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The single biggest impediment to productive collision repair is poor crash parts management.
Certainly one of the top buzzwords in our industry these days is “cycle time.” Every insurance company wants to get its insureds back in their repaired vehicles as soon as possible, not so much because of the rental car costs (although they are substantial) but mostly because the auto property and casualty insurance business is very competitive. Every day the customer is out of their own car increases the chance that they’ll become unhappy enough to switch carriers. As we all know by now, switching carriers is really easy. Fifteen minutes can save you 15 percent. All you have to do is click.
A Critical Issue
Over my long tenure in the industry, the time any vehicle spends undergoing repair has remained a critical issue for the body shop as well as the insurance carrier and the vehicle owner. Whether it’s called production output, throughput or cycle time, shorter times are better.
My universal consumer, Mrs. Smith, pays about $100 per month to insure her car. She has a collision claim about every seven years. The insurance company’s financial health depends on Mrs. Smith sending $100 to them every month. If her car is out of her control and under repair for 10 to 13 days, she is inconvenienced, worried and susceptible to another insurance company’s advertising. If it takes too long to get her car back, she’ll be sending her $100 to another carrier.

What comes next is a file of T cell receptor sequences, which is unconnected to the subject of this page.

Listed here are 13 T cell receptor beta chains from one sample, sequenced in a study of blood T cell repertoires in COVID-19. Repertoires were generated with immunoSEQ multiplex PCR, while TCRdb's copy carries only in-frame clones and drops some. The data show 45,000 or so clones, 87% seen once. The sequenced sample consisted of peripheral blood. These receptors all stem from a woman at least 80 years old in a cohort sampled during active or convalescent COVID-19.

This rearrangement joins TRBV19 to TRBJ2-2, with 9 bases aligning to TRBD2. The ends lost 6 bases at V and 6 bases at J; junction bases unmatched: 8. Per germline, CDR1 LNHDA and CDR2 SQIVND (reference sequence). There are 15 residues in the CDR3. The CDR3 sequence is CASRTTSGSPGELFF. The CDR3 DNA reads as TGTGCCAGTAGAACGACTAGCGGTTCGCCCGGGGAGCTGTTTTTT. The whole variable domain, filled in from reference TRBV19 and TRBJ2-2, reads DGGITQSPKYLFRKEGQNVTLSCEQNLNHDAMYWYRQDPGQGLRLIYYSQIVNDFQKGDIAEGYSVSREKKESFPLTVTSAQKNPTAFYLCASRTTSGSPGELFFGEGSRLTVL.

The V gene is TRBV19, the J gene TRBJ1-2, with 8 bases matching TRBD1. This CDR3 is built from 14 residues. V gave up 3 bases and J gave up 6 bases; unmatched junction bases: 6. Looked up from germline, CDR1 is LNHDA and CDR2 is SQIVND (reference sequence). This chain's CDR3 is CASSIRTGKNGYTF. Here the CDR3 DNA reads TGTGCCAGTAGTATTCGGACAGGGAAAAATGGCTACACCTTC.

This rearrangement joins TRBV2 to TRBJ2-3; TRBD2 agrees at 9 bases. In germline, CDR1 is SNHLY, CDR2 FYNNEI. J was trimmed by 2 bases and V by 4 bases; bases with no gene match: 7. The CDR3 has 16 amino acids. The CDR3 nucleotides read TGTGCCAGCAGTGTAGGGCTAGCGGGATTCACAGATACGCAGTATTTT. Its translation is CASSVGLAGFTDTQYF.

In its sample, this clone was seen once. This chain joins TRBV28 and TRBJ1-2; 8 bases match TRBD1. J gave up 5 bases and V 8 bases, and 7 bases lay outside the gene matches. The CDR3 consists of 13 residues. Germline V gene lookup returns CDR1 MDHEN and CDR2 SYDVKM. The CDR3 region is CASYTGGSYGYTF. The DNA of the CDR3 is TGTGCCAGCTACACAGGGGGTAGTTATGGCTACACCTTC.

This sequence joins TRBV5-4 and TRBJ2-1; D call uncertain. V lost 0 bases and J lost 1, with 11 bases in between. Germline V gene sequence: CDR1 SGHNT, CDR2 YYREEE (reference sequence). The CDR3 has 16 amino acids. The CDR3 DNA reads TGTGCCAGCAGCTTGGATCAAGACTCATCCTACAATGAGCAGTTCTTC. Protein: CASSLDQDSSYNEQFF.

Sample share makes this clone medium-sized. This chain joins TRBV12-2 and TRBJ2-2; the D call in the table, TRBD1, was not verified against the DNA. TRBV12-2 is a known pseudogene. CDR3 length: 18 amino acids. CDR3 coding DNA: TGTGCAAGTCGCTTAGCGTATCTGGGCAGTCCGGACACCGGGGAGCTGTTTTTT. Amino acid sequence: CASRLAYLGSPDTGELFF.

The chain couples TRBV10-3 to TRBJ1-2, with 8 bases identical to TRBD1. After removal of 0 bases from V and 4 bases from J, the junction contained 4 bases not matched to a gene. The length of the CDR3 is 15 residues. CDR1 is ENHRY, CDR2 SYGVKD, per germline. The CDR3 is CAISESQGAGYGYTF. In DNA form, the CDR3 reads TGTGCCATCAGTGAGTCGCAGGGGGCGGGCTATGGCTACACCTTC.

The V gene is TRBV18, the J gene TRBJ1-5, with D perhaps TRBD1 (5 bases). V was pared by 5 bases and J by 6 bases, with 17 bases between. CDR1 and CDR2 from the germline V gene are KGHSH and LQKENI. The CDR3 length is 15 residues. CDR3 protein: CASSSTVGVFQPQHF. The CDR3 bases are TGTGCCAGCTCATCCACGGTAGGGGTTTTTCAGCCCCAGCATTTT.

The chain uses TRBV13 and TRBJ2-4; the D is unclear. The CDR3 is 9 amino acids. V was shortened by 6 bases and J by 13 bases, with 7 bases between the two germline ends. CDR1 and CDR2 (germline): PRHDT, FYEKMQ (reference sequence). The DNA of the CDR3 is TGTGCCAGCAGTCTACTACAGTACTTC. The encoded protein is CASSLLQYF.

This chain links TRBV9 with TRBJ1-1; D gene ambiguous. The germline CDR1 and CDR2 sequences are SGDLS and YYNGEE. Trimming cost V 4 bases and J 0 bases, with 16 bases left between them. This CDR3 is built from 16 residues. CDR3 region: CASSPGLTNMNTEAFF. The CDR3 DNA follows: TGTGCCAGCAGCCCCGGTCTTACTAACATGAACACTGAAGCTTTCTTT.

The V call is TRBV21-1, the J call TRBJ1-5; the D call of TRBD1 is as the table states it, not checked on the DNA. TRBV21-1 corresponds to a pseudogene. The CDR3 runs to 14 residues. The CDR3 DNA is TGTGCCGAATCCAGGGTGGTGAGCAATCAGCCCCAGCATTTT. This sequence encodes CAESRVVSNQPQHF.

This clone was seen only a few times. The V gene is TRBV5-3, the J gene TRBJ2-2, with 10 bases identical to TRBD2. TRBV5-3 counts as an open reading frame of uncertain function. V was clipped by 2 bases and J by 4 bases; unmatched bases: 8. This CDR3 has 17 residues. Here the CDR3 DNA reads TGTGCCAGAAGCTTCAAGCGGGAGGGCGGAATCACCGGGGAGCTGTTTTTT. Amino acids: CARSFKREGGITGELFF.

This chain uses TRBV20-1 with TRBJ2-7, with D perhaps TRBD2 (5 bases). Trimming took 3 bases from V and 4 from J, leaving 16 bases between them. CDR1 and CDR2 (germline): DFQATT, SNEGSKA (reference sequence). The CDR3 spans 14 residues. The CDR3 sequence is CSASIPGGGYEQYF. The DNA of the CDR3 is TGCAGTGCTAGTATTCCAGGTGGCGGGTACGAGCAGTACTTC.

I really believe the insurance industry is first and foremost concerned with a safe repair of Mrs. Smith’s car. “Pre-accident condition” aren’t just words in a contract.
Once a safe repair is accomplished, the insurance company is concerned with their dollar cost and the downtime. An auto accident often results in both a medical and a property claim against the carrier. Medical costs seem to spiral upward every month in spite of numerous efforts to bring them under control. In addition, physical injuries are hard to predict. Is that a $1,500 broken arm or a $15,000 broken arm? It looks to me like the insurance folks are concentrating on repair costs as an easier number to benchmark. Never forget that the insurance industry has the best data about collision repair anywhere. They’re the ones paying the costs of thousands of auto body repairs every day. Their numbers are collated by buildings full of actuaries, and they have benchmarks for every possible cost of collision repair.
You’re the Only One
You have no doubt been the recipient of the famous “Your shop is the only one that charges for that” assault by the local adjuster. My 43 years in our industry suggest that conflict is often a local issue between that shop and that adjuster.
At the home office level, the insurance company has staggeringly accurate statistics on every aspect of collision repair, including how many new, used or aftermarket parts are employed, what percentage of the repair is paint and material, what percentage of the labor is metal, structural, refinish or sublet and any other compilation possible. After hundreds of thousands of repairs, they have some voluminous and narrow number ranges. These are the benchmarks that make up the DRP score sheets. If your shop produces repairs that consistently fall outside insurers’ extensive range of benchmarks, you’ll be downgraded.